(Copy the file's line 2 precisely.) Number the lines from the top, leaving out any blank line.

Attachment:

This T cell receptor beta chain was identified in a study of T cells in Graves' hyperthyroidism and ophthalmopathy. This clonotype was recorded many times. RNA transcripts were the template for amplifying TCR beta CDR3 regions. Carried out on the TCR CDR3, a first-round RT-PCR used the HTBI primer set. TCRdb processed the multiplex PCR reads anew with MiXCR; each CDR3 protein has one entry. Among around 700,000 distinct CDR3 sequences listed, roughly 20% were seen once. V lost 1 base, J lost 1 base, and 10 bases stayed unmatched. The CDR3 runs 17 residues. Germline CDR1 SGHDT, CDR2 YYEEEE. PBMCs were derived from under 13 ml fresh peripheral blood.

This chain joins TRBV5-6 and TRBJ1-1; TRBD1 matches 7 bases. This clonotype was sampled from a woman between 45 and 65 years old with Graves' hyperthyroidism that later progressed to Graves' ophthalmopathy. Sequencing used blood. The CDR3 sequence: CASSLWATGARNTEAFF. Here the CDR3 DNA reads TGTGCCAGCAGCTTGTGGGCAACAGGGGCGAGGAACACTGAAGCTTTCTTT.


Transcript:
This chain joins TRBV5-6 and TRBJ1-1; TRBD1 matches 7 bases. This clonotype was sampled from a woman between 45 and 65 years old with Graves' hyperthyroidism that later progressed to Graves' ophthalmopathy. Sequencing used blood. The CDR3 sequence: CASSLWATGARNTEAFF. Here the CDR3 DNA reads TGTGCCAGCAGCTTGTGGGCAACAGGGGCGAGGAACACTGAAGCTTTCTTT.